EY report reveals foreign investment is continuing to flow into the region.
Manchester remains a top place for foreign direct investment in the region outside of the capital.
According to EY’s latest UK Attractiveness Survey, the north west region attracted 90 foreign direct investment (FDI) projects in 2016 – 60 per cent of which were first time investments in the region from international investors.
But Greater Manchester continues to dominate the region in terms of FDI attracting 70 projects.
Cheshire secured nine FDI projects in 2016 and Merseyside eight projects.
Once again Manchester topped the UK league tables as the city attracting most FDI outside of London in 2016, with 47 projects, compared to 20 in Birmingham and 12 in Leeds.
These include US-based XPO Logistics taking over 237,000 sq ft of warehouse space in Trafford Park, Jonckers, a Belgium-based translation services, expanded its UK operation with a Manchester office, while Israeli firms Fibonatix, a fintech specialist, and advertising agency Sanabil Digital launched offices in Manchester and Salford respectively.
Financial & business services, and manufacturing investors dominated FDI in the region with 36 and 35 projects respectively.
The majority of investment in the region came from Europe – with 42 projects coming from this trade area – followed by North America with 27 projects.
On an individual country basis, the USA was the biggest investor in the north west region with 25 projects, followed by Germany and France, who both brought in 10 projects.
There were four projects apiece from Israel, Denmark and Australia.
In all, the survey said FDI in the north west was generated from 26 different countries across the globe.
Bob Ward, North West Senior Partner at EY said: “The work that has taken place to position the North West, and indeed, the whole of the North of England, as a strong investment location in the global marketplace is starting to pay off. These figures show that the international investment community sees the potential in the region, with its access to the right skills, infrastructure and strong supply chain networks.”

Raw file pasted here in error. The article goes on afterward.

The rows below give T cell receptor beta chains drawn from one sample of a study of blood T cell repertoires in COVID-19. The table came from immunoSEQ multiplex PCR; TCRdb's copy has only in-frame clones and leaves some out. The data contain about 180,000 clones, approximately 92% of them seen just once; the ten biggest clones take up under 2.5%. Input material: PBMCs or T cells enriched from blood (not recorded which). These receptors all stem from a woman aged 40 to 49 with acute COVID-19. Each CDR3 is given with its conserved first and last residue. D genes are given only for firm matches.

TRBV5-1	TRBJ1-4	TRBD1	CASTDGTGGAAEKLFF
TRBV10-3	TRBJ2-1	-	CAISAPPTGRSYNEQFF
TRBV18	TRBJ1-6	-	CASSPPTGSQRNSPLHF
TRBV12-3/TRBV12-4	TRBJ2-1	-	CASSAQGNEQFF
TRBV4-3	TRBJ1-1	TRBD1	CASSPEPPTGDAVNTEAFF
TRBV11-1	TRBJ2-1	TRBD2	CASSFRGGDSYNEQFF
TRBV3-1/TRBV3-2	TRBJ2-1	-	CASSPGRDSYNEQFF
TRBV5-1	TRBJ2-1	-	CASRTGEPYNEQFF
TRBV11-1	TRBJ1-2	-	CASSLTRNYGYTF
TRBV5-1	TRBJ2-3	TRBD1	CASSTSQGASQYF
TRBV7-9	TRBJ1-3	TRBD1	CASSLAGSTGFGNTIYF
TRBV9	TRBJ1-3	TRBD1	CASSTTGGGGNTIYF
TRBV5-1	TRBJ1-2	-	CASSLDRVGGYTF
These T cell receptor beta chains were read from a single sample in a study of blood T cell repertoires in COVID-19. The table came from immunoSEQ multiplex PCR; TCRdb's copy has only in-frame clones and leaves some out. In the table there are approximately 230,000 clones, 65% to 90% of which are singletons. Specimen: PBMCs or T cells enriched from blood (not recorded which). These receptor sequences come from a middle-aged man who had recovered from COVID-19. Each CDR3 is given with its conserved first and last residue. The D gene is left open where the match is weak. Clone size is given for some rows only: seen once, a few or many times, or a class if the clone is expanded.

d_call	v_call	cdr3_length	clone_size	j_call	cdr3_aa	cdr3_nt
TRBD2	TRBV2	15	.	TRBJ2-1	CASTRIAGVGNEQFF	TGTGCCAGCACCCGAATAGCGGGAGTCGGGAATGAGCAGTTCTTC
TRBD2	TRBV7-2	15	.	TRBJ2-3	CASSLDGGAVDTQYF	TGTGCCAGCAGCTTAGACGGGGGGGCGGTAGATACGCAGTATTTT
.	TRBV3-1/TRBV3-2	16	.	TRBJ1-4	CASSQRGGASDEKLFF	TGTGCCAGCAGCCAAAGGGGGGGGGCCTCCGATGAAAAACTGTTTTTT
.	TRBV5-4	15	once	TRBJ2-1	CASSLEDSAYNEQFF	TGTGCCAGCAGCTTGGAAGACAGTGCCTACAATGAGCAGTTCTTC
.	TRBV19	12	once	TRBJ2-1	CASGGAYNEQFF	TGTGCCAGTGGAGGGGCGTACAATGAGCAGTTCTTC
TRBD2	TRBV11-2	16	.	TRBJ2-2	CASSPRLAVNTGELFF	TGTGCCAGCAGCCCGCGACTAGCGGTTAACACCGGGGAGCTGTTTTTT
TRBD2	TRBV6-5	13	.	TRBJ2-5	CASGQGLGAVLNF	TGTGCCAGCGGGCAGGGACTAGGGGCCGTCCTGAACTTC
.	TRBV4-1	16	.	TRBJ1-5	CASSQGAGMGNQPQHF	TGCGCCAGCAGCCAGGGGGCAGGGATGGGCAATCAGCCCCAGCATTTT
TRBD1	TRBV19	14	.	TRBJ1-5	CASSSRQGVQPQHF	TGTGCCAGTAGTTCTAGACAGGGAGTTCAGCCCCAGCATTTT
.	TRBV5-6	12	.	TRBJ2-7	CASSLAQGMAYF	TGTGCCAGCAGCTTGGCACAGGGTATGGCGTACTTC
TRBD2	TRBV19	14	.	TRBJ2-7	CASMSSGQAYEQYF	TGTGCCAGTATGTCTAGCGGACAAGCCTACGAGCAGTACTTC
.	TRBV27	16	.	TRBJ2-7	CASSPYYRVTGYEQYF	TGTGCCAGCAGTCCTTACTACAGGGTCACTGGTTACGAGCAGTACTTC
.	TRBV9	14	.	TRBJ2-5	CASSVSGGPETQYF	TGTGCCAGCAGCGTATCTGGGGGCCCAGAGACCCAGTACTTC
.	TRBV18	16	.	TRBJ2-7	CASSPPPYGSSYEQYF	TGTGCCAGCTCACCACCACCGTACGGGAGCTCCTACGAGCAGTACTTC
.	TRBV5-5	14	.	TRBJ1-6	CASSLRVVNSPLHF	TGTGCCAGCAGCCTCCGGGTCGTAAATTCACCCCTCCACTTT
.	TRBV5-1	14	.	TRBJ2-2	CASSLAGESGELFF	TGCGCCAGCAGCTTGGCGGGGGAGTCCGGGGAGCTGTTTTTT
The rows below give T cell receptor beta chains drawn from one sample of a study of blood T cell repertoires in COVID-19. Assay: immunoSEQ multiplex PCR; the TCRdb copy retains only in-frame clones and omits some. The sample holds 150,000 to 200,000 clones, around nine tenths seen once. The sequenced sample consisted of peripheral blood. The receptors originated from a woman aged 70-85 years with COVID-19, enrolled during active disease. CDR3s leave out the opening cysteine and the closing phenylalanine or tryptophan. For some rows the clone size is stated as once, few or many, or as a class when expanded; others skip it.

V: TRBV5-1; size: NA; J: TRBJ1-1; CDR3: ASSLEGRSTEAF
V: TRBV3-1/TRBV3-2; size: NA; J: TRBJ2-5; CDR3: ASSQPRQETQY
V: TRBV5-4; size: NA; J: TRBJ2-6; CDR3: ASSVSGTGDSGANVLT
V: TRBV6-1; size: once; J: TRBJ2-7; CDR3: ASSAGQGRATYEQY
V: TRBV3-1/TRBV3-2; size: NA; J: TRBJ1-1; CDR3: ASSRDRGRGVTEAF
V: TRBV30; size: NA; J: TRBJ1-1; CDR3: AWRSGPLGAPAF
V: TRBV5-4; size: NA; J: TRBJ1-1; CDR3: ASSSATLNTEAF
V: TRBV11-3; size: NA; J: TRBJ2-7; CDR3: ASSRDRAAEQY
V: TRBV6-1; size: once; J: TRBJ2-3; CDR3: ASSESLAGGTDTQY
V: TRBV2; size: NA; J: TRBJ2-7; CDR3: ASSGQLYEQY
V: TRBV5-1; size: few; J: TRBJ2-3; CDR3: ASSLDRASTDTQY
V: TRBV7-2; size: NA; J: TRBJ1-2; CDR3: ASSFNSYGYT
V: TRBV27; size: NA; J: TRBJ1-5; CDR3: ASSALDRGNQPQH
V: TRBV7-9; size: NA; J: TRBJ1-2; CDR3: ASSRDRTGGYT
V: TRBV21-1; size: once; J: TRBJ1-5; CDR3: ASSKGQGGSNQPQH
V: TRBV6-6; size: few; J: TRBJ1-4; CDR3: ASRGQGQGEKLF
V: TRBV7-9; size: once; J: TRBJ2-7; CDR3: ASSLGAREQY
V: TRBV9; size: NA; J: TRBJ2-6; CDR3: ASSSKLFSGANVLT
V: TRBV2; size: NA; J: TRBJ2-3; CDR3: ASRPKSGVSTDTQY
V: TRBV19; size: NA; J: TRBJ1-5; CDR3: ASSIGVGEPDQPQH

The report also revealed that 61 per cent of all FDI projects in the region were announced before the EU Referendum vote, with 39 per cent announced after this date.
When global investors were asked about the future attractiveness of the UK their views were mixed.
Thirty-two per cent of respondents, surveyed between March and April 2017, say they expect the UK’s attractiveness to FDI to improve over the coming three years, while 31 per cent expect it to decline.
Both figures are significantly worse than recorded long-term averages.
In fact, since March 2016 the share of investors with a negative view of the UK’s medium term prospects for FDI have almost doubled.
Mark Gregory, EY’s chief economist says: “The research suggests that the EU Referendum vote and its aftermath may be having an influence on global perceptions of the UK’s medium to long-term attractiveness. Western European investors are twice as negative as Asian and North American investors.
“Decisions on the majority of investments made in 2016 would have been made up to three years ago, which helps to explain the UK’s solid performance last year, but signs of a slowdown are on the horizon.”
Although London remained the UK’s dominant location for FDI, the Northern Powerhouse and the Midlands Engine, continued to do well attracting roughly double the number of projects they secured at the beginning of the last decade.
Tim Newns, chief executive of MIDAS, Manchester’s inward investment agency, part of MGC, said: “Greater Manchester has a clear International Strategy, with focus on six key international markets and four sectors.
“This continuing focus and the partnership approach that exists amongst the public, private and education sectors across the city region is the linchpin of this success.
“The value of this investment also continues to rise with GM seeing increasing capital investment, such as the recent investment from FEC, and growing interest in the region’s innovation economy as more companies consider the region as a strong destination for R&D, driven by the strengths of the universities.
“Greater Manchester’s enviable access to talent is also proving a significant asset. Four universities offering world-class higher education to over 100,000 students, plus a further 22 universities and HE institutions within an hour’s drive, make the region a lure for large international companies.”